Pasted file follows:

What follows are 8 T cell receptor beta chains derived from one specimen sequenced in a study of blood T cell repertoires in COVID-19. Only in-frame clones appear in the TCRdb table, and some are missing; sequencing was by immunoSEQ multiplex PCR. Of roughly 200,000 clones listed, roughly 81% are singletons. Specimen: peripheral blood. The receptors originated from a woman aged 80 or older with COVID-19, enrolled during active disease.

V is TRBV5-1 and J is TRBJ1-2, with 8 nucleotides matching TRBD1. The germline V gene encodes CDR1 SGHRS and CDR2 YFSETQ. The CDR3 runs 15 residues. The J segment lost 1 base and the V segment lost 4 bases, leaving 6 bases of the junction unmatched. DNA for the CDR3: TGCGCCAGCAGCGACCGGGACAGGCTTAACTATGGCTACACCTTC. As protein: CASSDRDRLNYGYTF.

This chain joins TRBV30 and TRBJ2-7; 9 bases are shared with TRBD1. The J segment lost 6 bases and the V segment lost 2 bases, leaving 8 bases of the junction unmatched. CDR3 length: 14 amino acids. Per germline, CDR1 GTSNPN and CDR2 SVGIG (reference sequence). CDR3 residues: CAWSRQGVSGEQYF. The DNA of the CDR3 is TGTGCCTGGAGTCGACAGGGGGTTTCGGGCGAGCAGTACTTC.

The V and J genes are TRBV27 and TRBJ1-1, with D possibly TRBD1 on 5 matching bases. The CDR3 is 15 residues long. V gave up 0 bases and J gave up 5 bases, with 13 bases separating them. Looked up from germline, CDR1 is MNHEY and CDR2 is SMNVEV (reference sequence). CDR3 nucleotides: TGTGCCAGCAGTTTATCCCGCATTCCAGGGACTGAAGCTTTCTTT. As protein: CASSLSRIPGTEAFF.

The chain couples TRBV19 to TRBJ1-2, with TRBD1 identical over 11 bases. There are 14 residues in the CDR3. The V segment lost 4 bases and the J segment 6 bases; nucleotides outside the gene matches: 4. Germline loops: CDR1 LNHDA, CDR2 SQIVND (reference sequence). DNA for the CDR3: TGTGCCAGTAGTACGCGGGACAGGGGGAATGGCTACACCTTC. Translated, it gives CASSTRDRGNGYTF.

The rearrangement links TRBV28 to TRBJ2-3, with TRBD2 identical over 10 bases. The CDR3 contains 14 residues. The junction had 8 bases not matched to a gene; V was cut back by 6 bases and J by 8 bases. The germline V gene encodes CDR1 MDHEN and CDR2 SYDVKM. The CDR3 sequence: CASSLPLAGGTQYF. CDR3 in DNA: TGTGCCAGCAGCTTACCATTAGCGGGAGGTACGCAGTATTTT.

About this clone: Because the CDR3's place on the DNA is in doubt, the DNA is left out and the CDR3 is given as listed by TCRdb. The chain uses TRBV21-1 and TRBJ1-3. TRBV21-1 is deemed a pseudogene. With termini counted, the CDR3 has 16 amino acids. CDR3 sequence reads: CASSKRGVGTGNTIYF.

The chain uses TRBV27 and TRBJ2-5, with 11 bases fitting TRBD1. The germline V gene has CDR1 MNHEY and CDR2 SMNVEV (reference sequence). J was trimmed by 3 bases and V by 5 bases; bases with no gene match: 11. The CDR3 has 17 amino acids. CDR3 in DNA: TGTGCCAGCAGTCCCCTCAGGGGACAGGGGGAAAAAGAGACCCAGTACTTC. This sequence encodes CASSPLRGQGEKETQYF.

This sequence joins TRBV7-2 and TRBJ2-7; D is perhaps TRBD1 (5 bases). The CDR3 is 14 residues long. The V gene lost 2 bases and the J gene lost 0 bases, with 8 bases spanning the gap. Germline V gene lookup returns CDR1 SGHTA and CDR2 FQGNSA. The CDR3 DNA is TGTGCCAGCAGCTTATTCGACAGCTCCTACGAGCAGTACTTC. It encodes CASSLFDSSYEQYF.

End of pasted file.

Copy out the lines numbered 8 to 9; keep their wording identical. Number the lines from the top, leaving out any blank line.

The chain uses TRBV27 and TRBJ2-5, with 11 bases fitting TRBD1. The germline V gene has CDR1 MNHEY and CDR2 SMNVEV (reference sequence). J was trimmed by 3 bases and V by 5 bases; bases with no gene match: 11. The CDR3 has 17 amino acids. CDR3 in DNA: TGTGCCAGCAGTCCCCTCAGGGGACAGGGGGAAAAAGAGACCCAGTACTTC. This sequence encodes CASSPLRGQGEKETQYF.

This sequence joins TRBV7-2 and TRBJ2-7; D is perhaps TRBD1 (5 bases). The CDR3 is 14 residues long. The V gene lost 2 bases and the J gene lost 0 bases, with 8 bases spanning the gap. Germline V gene lookup returns CDR1 SGHTA and CDR2 FQGNSA. The CDR3 DNA is TGTGCCAGCAGCTTATTCGACAGCTCCTACGAGCAGTACTTC. It encodes CASSLFDSSYEQYF.